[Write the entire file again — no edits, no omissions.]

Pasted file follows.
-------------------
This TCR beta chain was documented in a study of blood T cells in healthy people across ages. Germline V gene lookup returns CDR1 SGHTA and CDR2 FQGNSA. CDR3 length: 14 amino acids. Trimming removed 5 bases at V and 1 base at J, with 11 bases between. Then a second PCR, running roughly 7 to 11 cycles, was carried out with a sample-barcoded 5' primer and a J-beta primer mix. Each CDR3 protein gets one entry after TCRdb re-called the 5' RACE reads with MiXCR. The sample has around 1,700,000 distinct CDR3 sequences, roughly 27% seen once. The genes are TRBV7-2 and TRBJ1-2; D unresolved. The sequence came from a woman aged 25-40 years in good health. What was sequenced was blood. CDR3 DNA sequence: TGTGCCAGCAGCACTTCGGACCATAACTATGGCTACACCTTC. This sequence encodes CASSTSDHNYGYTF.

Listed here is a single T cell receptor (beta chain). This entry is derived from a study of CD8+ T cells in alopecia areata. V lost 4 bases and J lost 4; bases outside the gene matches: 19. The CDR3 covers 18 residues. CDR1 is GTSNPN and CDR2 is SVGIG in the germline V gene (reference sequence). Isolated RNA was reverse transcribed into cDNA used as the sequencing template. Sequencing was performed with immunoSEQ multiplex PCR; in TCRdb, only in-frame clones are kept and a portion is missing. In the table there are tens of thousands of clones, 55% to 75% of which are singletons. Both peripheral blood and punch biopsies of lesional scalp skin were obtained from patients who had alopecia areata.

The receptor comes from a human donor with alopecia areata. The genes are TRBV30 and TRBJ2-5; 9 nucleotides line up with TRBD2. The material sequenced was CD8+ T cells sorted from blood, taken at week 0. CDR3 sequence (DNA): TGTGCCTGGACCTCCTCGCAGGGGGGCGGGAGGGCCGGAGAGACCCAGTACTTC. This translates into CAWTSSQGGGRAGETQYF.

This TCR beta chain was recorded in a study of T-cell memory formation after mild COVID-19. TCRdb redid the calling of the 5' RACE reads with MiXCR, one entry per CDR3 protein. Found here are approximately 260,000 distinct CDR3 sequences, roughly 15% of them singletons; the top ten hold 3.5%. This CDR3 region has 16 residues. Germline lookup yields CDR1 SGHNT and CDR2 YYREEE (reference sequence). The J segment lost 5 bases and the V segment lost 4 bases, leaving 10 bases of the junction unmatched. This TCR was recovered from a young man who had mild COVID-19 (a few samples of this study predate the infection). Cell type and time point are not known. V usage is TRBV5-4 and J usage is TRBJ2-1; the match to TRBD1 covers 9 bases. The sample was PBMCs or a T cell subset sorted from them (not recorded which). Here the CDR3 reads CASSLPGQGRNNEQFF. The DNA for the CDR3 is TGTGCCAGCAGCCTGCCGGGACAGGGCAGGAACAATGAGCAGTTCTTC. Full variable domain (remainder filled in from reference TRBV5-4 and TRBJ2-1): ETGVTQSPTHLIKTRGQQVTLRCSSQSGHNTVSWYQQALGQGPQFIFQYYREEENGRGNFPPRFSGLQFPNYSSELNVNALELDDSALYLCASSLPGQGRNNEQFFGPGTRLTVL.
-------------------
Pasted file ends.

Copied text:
This TCR beta chain was documented in a study of blood T cells in healthy people across ages. Germline V gene lookup returns CDR1 SGHTA and CDR2 FQGNSA. CDR3 length: 14 amino acids. Trimming removed 5 bases at V and 1 base at J, with 11 bases between. Then a second PCR, running roughly 7 to 11 cycles, was carried out with a sample-barcoded 5' primer and a J-beta primer mix. Each CDR3 protein gets one entry after TCRdb re-called the 5' RACE reads with MiXCR. The sample has around 1,700,000 distinct CDR3 sequences, roughly 27% seen once. The genes are TRBV7-2 and TRBJ1-2; D unresolved. The sequence came from a woman aged 25-40 years in good health. What was sequenced was blood. CDR3 DNA sequence: TGTGCCAGCAGCACTTCGGACCATAACTATGGCTACACCTTC. This sequence encodes CASSTSDHNYGYTF.

Listed here is a single T cell receptor (beta chain). This entry is derived from a study of CD8+ T cells in alopecia areata. V lost 4 bases and J lost 4; bases outside the gene matches: 19. The CDR3 covers 18 residues. CDR1 is GTSNPN and CDR2 is SVGIG in the germline V gene (reference sequence). Isolated RNA was reverse transcribed into cDNA used as the sequencing template. Sequencing was performed with immunoSEQ multiplex PCR; in TCRdb, only in-frame clones are kept and a portion is missing. In the table there are tens of thousands of clones, 55% to 75% of which are singletons. Both peripheral blood and punch biopsies of lesional scalp skin were obtained from patients who had alopecia areata.

The receptor comes from a human donor with alopecia areata. The genes are TRBV30 and TRBJ2-5; 9 nucleotides line up with TRBD2. The material sequenced was CD8+ T cells sorted from blood, taken at week 0. CDR3 sequence (DNA): TGTGCCTGGACCTCCTCGCAGGGGGGCGGGAGGGCCGGAGAGACCCAGTACTTC. This translates into CAWTSSQGGGRAGETQYF.

This TCR beta chain was recorded in a study of T-cell memory formation after mild COVID-19. TCRdb redid the calling of the 5' RACE reads with MiXCR, one entry per CDR3 protein. Found here are approximately 260,000 distinct CDR3 sequences, roughly 15% of them singletons; the top ten hold 3.5%. This CDR3 region has 16 residues. Germline lookup yields CDR1 SGHNT and CDR2 YYREEE (reference sequence). The J segment lost 5 bases and the V segment lost 4 bases, leaving 10 bases of the junction unmatched. This TCR was recovered from a young man who had mild COVID-19 (a few samples of this study predate the infection). Cell type and time point are not known. V usage is TRBV5-4 and J usage is TRBJ2-1; the match to TRBD1 covers 9 bases. The sample was PBMCs or a T cell subset sorted from them (not recorded which). Here the CDR3 reads CASSLPGQGRNNEQFF. The DNA for the CDR3 is TGTGCCAGCAGCCTGCCGGGACAGGGCAGGAACAATGAGCAGTTCTTC. Full variable domain (remainder filled in from reference TRBV5-4 and TRBJ2-1): ETGVTQSPTHLIKTRGQQVTLRCSSQSGHNTVSWYQQALGQGPQFIFQYYREEENGRGNFPPRFSGLQFPNYSSELNVNALELDDSALYLCASSLPGQGRNNEQFFGPGTRLTVL.